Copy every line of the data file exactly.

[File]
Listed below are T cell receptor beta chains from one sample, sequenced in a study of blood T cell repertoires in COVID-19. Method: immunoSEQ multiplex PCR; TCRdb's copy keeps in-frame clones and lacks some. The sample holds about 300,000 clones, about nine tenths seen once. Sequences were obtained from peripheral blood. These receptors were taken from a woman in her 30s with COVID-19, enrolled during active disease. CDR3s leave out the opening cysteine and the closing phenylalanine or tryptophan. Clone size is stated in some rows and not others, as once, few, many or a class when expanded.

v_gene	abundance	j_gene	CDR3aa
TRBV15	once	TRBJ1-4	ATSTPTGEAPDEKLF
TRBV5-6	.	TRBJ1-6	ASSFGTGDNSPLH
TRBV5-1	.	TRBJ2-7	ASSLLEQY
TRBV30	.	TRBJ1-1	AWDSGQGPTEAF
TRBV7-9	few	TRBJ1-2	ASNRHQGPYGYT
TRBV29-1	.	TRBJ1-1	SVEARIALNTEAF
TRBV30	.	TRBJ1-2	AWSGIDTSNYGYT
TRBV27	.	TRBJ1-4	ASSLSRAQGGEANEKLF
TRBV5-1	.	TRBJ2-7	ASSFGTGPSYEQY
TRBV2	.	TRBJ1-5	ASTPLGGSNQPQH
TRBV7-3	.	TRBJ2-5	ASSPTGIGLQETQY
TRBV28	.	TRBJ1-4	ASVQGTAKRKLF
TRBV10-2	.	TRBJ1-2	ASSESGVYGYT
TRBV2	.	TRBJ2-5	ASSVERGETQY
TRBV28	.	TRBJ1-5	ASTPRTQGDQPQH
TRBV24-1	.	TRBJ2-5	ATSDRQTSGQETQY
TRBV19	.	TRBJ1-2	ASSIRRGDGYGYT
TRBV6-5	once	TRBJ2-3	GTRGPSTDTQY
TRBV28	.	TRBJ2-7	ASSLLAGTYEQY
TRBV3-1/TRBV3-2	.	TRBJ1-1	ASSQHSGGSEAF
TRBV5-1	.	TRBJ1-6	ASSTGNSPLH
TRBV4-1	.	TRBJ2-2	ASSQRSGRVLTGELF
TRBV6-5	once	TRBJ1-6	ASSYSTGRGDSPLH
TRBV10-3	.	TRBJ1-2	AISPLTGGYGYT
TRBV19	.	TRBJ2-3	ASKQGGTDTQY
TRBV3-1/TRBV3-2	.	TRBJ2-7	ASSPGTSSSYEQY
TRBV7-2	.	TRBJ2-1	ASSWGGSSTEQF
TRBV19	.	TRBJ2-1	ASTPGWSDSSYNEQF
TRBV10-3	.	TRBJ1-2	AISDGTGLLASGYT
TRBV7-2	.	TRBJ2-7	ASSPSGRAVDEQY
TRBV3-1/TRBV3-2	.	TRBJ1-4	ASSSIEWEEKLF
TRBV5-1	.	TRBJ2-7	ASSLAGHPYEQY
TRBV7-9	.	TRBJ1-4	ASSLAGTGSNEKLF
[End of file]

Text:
Listed below are T cell receptor beta chains from one sample, sequenced in a study of blood T cell repertoires in COVID-19. Method: immunoSEQ multiplex PCR; TCRdb's copy keeps in-frame clones and lacks some. The sample holds about 300,000 clones, about nine tenths seen once. Sequences were obtained from peripheral blood. These receptors were taken from a woman in her 30s with COVID-19, enrolled during active disease. CDR3s leave out the opening cysteine and the closing phenylalanine or tryptophan. Clone size is stated in some rows and not others, as once, few, many or a class when expanded.

v_gene	abundance	j_gene	CDR3aa
TRBV15	once	TRBJ1-4	ATSTPTGEAPDEKLF
TRBV5-6	.	TRBJ1-6	ASSFGTGDNSPLH
TRBV5-1	.	TRBJ2-7	ASSLLEQY
TRBV30	.	TRBJ1-1	AWDSGQGPTEAF
TRBV7-9	few	TRBJ1-2	ASNRHQGPYGYT
TRBV29-1	.	TRBJ1-1	SVEARIALNTEAF
TRBV30	.	TRBJ1-2	AWSGIDTSNYGYT
TRBV27	.	TRBJ1-4	ASSLSRAQGGEANEKLF
TRBV5-1	.	TRBJ2-7	ASSFGTGPSYEQY
TRBV2	.	TRBJ1-5	ASTPLGGSNQPQH
TRBV7-3	.	TRBJ2-5	ASSPTGIGLQETQY
TRBV28	.	TRBJ1-4	ASVQGTAKRKLF
TRBV10-2	.	TRBJ1-2	ASSESGVYGYT
TRBV2	.	TRBJ2-5	ASSVERGETQY
TRBV28	.	TRBJ1-5	ASTPRTQGDQPQH
TRBV24-1	.	TRBJ2-5	ATSDRQTSGQETQY
TRBV19	.	TRBJ1-2	ASSIRRGDGYGYT
TRBV6-5	once	TRBJ2-3	GTRGPSTDTQY
TRBV28	.	TRBJ2-7	ASSLLAGTYEQY
TRBV3-1/TRBV3-2	.	TRBJ1-1	ASSQHSGGSEAF
TRBV5-1	.	TRBJ1-6	ASSTGNSPLH
TRBV4-1	.	TRBJ2-2	ASSQRSGRVLTGELF
TRBV6-5	once	TRBJ1-6	ASSYSTGRGDSPLH
TRBV10-3	.	TRBJ1-2	AISPLTGGYGYT
TRBV19	.	TRBJ2-3	ASKQGGTDTQY
TRBV3-1/TRBV3-2	.	TRBJ2-7	ASSPGTSSSYEQY
TRBV7-2	.	TRBJ2-1	ASSWGGSSTEQF
TRBV19	.	TRBJ2-1	ASTPGWSDSSYNEQF
TRBV10-3	.	TRBJ1-2	AISDGTGLLASGYT
TRBV7-2	.	TRBJ2-7	ASSPSGRAVDEQY
TRBV3-1/TRBV3-2	.	TRBJ1-4	ASSSIEWEEKLF
TRBV5-1	.	TRBJ2-7	ASSLAGHPYEQY
TRBV7-9	.	TRBJ1-4	ASSLAGTGSNEKLF